Social networks are amazing tools for growing one’s business. However, it is possible to do more harm that good on networks like Facebook, Linkedin or even Twitter. Here are the top five ways to actually lose clients on social networks:
No profile picture– Let’s be honest here, talking to a faceless person is just plain strange, if not spooky. In fact, that is very much like showing up to a networking event with a ski mask on and handing out business cards. Those without pictures on social networks are very often rejected when they send friend requests.
Murky description– It is imperative that professionals provide clear and concise information about the organizations that they represent on social networks. Be clear, post links to the website and even media such as video or pictures when appropriate.
Not being “social”– Simply logging on once a month and making a few updates is not going to cut it. Anyone that is not making genuine connections online is simply wasting their time.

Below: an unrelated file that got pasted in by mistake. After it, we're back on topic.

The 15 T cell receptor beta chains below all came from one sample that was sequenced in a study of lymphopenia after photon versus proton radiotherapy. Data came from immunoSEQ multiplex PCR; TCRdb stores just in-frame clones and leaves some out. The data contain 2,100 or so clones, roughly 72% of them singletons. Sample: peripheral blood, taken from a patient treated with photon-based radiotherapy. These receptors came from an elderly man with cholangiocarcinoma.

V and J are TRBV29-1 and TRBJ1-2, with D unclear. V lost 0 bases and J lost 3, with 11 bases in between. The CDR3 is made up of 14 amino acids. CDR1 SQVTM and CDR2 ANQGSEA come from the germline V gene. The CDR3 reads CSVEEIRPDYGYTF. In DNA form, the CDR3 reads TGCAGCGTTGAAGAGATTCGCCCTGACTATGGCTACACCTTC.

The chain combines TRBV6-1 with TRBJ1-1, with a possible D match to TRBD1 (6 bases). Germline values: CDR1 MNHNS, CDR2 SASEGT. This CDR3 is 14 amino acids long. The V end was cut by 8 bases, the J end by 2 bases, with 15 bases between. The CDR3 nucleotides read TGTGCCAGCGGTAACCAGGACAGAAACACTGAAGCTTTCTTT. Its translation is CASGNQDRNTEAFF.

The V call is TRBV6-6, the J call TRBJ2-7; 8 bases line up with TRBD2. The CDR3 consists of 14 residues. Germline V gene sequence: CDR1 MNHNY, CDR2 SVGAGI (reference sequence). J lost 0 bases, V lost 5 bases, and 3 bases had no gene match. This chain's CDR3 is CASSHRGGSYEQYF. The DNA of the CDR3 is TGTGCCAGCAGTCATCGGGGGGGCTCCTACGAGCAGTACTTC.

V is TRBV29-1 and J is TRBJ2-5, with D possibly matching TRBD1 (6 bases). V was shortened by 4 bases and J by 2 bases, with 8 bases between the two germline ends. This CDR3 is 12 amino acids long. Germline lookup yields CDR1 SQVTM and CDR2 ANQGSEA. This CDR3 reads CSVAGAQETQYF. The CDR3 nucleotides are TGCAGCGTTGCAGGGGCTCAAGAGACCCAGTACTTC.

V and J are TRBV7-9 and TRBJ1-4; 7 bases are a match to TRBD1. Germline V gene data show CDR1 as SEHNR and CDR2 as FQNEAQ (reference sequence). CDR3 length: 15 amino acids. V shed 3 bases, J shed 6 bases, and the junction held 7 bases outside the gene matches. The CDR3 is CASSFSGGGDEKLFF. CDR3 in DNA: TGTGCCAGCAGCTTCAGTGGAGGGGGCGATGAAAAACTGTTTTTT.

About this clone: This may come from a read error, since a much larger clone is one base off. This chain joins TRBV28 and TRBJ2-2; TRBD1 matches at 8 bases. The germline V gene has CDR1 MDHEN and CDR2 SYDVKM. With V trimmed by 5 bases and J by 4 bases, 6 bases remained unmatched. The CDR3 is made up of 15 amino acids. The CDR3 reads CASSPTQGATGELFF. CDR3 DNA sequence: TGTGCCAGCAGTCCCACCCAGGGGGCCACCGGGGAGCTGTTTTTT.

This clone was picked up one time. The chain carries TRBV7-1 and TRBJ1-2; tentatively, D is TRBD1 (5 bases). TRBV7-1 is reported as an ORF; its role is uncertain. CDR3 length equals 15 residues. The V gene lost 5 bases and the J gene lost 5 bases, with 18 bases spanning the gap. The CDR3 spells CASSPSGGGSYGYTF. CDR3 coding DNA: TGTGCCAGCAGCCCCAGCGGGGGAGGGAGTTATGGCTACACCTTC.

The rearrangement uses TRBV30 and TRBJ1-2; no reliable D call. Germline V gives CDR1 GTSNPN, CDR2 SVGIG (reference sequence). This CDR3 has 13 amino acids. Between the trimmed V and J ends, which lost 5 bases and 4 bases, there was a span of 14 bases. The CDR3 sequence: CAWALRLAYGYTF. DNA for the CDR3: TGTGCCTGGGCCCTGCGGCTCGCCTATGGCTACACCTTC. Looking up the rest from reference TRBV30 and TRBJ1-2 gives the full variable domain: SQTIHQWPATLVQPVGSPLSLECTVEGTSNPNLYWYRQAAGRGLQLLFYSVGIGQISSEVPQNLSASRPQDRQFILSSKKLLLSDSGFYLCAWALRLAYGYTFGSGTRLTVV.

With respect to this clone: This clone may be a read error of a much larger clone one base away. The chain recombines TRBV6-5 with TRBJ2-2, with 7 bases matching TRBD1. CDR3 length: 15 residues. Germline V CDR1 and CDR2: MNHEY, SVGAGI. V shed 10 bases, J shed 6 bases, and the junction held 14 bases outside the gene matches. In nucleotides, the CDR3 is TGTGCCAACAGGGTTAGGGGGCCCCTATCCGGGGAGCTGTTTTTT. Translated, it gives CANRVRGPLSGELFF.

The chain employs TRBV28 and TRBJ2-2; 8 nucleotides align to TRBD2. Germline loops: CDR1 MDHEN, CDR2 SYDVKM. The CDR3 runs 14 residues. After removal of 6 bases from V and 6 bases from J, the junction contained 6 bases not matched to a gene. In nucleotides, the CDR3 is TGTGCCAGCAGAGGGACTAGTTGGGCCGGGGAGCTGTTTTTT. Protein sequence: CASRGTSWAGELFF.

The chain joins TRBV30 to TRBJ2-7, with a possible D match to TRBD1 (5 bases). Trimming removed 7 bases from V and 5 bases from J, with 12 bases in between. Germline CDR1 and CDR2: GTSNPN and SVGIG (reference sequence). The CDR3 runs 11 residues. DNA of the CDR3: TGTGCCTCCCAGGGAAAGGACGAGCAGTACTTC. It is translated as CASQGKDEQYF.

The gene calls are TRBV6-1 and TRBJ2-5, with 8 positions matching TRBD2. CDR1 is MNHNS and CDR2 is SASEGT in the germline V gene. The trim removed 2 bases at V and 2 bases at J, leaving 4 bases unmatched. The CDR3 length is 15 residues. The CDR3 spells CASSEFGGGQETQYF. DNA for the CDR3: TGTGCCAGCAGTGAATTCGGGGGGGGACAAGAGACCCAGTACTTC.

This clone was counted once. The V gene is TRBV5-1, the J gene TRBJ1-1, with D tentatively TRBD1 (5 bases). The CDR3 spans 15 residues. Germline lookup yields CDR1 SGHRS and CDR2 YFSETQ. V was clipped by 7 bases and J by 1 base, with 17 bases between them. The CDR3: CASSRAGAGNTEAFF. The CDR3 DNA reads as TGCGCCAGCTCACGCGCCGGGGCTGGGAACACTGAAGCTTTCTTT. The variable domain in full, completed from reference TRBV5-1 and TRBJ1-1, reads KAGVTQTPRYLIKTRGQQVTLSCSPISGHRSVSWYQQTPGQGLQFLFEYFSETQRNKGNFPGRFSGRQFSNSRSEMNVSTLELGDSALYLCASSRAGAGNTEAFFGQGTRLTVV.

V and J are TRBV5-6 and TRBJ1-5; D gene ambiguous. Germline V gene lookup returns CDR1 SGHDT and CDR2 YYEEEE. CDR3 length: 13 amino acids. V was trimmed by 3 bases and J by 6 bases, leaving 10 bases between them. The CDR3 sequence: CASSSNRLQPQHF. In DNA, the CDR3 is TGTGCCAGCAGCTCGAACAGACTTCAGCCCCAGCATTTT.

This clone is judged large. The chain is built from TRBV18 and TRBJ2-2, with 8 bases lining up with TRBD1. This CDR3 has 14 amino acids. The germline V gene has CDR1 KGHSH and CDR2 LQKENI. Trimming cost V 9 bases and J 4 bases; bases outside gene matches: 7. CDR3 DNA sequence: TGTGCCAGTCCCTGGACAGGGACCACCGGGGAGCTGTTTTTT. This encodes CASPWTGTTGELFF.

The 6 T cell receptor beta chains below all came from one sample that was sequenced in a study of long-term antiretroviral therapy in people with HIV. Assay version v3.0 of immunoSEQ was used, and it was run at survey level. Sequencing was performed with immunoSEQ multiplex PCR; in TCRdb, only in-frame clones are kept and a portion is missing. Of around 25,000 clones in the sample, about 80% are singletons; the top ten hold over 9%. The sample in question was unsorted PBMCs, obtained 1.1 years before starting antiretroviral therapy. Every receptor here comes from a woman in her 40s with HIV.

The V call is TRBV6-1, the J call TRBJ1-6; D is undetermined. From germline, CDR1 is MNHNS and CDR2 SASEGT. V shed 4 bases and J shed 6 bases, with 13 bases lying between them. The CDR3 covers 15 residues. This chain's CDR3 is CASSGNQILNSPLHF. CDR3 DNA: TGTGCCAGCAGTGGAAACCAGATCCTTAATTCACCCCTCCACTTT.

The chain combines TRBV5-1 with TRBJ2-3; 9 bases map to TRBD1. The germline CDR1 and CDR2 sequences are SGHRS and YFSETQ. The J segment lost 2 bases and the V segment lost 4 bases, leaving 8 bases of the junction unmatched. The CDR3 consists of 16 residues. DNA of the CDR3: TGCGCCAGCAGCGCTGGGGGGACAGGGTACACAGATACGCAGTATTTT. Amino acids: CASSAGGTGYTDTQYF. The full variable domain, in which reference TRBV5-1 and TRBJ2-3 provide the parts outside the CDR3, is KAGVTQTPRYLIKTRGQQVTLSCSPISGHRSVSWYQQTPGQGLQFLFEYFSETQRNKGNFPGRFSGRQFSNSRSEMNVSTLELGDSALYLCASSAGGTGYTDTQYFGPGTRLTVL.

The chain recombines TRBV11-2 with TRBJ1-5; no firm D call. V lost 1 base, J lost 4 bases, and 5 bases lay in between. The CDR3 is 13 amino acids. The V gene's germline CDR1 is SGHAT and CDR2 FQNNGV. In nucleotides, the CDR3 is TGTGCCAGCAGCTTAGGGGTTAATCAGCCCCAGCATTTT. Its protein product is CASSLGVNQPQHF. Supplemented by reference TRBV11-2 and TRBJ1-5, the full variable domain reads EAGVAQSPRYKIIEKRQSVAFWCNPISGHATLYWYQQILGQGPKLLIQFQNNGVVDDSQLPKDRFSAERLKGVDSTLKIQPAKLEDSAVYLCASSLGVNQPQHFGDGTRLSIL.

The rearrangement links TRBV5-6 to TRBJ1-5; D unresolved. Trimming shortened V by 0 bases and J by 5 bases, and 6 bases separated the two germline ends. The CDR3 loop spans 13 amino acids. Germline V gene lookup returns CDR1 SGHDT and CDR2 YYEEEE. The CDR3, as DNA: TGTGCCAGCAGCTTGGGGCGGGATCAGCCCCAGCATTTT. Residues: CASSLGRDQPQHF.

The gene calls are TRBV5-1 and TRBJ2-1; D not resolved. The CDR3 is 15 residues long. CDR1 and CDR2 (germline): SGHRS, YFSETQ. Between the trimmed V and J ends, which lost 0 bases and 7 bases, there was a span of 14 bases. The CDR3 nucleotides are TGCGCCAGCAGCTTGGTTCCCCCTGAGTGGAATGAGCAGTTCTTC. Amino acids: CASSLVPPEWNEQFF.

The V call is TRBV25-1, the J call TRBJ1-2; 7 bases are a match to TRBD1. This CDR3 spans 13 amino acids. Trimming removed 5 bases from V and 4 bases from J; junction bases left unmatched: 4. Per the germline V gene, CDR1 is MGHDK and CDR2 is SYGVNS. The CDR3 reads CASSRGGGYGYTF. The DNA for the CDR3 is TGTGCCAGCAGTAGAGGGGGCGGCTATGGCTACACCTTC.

Inappropriate Comments– This is a big one. While the point of social networks is to be “social”, one should keep in mind that they are opening themselves up to the ENTIRE WORLD. I’ve seen status updates on Facebook and Twitter that have been amazingly inappropriate made by business professionals and even future political figures. Professionals should assume when writing anything that they have a huge bullhorn in a large crowd. Furthermore, statements are recorded forever. I personally know of many individuals that have tarnished their image with online networks and they likely do not even know that they have driven potential clients away that were either offended, or generally lost respect for them.
Hard Selling– Say it with me- “SOCIAL networks!” No one wants to be advertised at on social networks. There is nothing wrong with promoting a business, but it should not be in the 1980’s method of billboard advertising of just plain being repetitive. No one wants to develop a reputation as being “that annoying guy” that is always trying to sell someone something. Those people are constantly deleted, unfollowed (Twitter) or even marked as spammers. Professionals on social networks should always aim to be one or more of the following: